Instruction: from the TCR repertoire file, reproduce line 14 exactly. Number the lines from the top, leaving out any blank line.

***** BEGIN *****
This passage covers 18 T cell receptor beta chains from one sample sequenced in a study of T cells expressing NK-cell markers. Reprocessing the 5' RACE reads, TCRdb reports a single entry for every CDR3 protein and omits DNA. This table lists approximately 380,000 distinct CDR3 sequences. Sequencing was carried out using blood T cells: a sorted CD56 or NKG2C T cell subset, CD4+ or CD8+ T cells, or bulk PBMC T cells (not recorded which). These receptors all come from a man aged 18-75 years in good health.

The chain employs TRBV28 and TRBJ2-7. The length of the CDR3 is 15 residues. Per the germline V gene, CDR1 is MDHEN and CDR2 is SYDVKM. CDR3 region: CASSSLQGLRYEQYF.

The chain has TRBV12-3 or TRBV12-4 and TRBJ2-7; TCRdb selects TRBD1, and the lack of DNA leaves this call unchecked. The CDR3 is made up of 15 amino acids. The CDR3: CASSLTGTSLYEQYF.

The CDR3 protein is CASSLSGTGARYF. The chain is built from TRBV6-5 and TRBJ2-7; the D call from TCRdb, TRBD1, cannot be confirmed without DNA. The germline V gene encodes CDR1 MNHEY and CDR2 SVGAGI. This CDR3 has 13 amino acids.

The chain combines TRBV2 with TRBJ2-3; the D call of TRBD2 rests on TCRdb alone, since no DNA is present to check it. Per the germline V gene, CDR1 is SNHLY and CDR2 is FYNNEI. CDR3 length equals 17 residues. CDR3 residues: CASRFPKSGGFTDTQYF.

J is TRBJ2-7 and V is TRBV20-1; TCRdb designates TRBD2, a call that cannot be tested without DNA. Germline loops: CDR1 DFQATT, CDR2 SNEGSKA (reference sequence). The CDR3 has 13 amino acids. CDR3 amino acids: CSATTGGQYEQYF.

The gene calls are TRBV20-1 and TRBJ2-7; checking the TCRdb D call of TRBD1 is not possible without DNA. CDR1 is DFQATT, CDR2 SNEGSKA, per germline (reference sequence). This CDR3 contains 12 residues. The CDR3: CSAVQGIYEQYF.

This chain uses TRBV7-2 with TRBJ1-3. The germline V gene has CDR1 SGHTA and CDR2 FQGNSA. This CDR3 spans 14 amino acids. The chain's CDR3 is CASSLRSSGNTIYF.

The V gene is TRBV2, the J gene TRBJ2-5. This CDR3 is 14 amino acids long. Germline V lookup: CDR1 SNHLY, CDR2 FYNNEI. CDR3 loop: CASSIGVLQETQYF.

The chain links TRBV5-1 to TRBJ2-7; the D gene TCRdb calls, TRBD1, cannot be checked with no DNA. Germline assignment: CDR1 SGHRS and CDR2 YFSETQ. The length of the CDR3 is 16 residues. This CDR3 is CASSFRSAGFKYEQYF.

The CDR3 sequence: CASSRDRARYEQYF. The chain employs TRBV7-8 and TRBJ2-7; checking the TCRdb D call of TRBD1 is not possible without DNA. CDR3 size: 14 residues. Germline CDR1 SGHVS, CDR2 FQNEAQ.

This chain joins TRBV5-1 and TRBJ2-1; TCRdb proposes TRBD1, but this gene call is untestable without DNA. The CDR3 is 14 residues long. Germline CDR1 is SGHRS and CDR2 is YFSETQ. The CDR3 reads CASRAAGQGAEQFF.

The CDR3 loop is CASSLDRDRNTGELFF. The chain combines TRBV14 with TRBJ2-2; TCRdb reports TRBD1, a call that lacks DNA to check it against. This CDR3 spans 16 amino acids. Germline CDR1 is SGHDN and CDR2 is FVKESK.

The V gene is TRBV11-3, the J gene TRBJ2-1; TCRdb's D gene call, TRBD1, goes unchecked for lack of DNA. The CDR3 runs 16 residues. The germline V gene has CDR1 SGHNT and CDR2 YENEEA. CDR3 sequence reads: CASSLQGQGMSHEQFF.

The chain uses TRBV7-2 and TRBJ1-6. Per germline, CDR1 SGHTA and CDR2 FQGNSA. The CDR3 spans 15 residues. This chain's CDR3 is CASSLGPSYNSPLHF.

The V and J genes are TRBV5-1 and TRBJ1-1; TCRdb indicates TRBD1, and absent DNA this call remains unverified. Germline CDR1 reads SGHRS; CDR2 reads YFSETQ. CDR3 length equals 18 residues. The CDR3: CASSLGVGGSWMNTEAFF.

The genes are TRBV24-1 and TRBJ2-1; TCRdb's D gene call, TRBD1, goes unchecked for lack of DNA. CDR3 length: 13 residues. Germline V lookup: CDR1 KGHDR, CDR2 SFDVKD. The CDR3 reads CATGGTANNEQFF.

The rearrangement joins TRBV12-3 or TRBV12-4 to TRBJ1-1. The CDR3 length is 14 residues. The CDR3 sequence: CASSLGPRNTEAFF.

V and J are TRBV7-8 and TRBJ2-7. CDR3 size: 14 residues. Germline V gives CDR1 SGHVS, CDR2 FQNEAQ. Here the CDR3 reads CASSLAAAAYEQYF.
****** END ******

The V gene is TRBV11-3, the J gene TRBJ2-1; TCRdb's D gene call, TRBD1, goes unchecked for lack of DNA. The CDR3 runs 16 residues. The germline V gene has CDR1 SGHNT and CDR2 YENEEA. CDR3 sequence reads: CASSLQGQGMSHEQFF.